The IOSCO and the Committee on Payments and Market Infrastructures (CPMI) have released the findings of their assessment of the cyber resilience of 37 financial market infrastructures (FMIs) from across 29 jurisdictions. While overall attesting a high adoption of the provisions outlined in the FMI-specific guidance on cyber resilience, the assessment revealed shortcomings in five areas. These involve shortcomings in relation to the ability of meeting the prescribed 2h recovery time objective including most notably several smaller FMIs not having yet developed their cyber response and recovery plans at all. Other identified concerns stem from the lack of cyber resilience testing after major system changes, the lack of comprehensive scenario-based testing as well as inadequate involvement of the necessary stakeholders in the testing exercises. Responding to the concerns, the IOSCO and CPMI called on the “FMIs and their supervisors to address these issues with the highest priority”.
EU Council adopts the Digital Operational Resilience Act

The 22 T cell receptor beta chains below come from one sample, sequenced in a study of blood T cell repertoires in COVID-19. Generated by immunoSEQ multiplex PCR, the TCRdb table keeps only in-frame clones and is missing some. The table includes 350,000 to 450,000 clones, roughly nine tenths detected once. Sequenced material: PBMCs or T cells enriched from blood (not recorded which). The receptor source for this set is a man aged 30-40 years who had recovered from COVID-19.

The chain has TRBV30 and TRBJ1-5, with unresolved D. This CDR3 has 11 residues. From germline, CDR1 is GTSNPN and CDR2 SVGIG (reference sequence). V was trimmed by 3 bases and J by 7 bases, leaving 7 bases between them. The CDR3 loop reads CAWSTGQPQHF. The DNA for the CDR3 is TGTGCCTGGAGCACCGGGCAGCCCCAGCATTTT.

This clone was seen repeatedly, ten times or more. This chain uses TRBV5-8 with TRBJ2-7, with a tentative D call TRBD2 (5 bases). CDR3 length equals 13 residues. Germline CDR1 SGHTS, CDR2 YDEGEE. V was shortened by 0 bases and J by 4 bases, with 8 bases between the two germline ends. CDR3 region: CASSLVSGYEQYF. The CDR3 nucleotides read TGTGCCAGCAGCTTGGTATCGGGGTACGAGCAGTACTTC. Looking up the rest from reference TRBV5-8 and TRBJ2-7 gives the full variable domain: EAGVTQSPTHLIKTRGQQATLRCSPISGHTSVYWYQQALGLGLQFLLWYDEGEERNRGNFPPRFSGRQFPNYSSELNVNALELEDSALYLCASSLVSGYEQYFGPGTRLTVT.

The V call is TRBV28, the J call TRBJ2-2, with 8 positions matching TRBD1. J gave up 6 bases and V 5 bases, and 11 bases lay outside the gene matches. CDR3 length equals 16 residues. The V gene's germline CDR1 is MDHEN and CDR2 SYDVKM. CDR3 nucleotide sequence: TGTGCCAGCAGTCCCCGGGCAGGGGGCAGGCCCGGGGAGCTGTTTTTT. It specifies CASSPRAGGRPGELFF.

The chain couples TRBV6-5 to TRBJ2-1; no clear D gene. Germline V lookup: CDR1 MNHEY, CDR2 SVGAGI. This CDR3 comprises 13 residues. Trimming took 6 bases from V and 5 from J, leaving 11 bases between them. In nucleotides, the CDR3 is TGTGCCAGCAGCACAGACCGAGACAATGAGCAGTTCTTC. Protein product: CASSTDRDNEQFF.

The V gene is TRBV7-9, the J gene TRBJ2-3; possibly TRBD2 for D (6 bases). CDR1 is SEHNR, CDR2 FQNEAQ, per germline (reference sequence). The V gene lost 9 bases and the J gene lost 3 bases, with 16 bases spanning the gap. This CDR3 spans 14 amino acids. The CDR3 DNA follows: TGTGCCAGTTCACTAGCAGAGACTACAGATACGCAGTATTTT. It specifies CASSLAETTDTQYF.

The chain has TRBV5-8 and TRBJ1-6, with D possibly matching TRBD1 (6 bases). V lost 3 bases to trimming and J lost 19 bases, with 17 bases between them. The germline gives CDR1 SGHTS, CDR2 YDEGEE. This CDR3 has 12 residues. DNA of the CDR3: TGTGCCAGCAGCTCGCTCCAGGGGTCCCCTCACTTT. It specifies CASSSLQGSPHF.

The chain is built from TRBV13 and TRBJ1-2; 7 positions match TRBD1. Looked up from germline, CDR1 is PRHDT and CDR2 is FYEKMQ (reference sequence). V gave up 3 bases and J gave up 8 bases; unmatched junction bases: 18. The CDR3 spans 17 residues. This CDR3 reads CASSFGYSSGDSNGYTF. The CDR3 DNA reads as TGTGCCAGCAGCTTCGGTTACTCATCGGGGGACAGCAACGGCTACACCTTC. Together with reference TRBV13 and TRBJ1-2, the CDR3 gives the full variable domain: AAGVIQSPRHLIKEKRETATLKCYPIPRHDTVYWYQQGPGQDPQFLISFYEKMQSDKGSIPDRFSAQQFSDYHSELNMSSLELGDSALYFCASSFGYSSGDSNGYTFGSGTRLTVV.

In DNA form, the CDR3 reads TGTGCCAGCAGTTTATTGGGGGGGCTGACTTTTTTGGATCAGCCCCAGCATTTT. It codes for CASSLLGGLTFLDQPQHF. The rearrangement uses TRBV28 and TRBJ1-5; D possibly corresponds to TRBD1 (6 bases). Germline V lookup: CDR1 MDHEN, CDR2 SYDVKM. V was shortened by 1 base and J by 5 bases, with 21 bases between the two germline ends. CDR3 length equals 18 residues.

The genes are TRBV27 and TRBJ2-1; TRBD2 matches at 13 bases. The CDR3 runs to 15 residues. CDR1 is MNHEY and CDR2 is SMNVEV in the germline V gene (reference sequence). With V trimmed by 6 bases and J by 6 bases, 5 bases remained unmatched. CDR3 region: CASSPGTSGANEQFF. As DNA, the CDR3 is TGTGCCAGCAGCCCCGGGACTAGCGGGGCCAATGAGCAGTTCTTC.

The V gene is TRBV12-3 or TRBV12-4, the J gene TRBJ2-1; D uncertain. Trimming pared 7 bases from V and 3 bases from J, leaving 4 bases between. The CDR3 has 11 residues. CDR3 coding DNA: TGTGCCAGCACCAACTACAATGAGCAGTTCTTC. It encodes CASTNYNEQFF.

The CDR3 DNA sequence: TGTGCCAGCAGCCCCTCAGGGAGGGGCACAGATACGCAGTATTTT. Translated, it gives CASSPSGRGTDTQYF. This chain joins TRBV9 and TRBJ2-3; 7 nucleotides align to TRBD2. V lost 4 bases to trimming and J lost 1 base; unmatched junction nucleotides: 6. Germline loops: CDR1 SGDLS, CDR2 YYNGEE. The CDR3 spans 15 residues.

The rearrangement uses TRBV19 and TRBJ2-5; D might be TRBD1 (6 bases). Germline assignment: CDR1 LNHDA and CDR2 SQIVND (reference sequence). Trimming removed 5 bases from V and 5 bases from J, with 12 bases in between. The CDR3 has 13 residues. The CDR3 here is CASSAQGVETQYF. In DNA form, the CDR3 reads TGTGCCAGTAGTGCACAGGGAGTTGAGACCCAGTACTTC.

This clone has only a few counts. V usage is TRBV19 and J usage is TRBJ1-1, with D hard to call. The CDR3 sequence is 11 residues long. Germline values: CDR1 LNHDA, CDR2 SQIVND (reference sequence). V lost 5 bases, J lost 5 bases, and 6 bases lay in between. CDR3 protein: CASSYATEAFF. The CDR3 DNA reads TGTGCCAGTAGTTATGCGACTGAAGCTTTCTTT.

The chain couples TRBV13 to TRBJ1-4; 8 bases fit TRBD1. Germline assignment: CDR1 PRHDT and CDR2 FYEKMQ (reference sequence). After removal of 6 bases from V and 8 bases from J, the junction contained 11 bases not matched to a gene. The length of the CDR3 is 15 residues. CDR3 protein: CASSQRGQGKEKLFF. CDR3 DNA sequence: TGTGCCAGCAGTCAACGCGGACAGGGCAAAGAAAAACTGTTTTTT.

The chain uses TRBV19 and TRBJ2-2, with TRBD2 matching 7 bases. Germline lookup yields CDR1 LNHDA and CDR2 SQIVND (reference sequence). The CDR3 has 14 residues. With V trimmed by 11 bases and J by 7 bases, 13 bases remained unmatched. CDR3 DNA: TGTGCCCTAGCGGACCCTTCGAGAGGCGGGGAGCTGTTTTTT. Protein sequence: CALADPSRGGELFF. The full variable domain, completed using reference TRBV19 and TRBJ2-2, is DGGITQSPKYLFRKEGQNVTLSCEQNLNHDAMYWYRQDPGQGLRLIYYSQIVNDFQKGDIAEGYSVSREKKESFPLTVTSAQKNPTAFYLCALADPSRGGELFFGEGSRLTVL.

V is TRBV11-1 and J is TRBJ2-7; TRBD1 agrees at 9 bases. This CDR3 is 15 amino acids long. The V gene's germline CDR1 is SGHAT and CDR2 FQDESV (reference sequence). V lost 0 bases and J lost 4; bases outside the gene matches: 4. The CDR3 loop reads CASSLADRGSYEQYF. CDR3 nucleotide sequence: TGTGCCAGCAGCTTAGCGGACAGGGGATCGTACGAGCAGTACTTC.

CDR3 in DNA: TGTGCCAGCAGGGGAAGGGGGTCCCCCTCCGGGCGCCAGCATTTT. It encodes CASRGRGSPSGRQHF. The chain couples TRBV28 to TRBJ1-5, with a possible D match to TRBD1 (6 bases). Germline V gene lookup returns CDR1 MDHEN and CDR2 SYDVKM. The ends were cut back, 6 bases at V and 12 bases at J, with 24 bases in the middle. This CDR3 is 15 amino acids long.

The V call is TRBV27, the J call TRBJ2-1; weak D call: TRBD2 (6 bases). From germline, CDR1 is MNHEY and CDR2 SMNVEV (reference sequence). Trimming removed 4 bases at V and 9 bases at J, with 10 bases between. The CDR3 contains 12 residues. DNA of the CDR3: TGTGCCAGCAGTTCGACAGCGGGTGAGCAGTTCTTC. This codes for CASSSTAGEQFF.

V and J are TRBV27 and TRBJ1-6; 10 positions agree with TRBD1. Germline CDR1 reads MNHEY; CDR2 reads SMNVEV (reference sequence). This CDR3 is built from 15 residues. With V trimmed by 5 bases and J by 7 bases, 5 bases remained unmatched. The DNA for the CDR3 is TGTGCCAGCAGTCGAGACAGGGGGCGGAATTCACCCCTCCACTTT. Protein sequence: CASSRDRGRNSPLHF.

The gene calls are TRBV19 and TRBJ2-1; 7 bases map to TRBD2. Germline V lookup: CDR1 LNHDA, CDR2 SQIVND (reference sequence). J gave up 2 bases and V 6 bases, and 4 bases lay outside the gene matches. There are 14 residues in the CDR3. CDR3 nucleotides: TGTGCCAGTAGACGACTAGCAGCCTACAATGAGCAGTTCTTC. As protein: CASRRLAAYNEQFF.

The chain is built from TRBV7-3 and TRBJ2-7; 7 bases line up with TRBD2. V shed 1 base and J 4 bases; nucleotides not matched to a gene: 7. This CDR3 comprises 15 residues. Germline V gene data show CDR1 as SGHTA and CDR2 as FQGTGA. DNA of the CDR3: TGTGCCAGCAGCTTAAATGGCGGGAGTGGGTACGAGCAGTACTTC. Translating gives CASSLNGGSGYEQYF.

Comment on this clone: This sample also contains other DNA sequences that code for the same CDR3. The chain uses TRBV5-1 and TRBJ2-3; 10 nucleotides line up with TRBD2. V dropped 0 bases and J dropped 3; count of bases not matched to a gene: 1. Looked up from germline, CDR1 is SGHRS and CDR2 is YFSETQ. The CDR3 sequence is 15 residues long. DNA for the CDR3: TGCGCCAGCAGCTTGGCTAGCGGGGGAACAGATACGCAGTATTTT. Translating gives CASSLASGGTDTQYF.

The European Council has announced the formal adoption of the new Digital Operational Resilience Act (DORA). DORA establishes a harmonized regulatory framework for companies and organizations operating in the financial sector as well as introduces new requirements for certain critical third parties such as cloud and data analytics service providers, which provide information communication technologies for these companies and organizations. Following the adoption, EU countries will proceed to transpose DORA into national requirements while the three European Supervisory authorities will develop the relevant technical standards across sectors.
AML & CFT

FATF sheds light on money laundering from synthetic opioids trafficking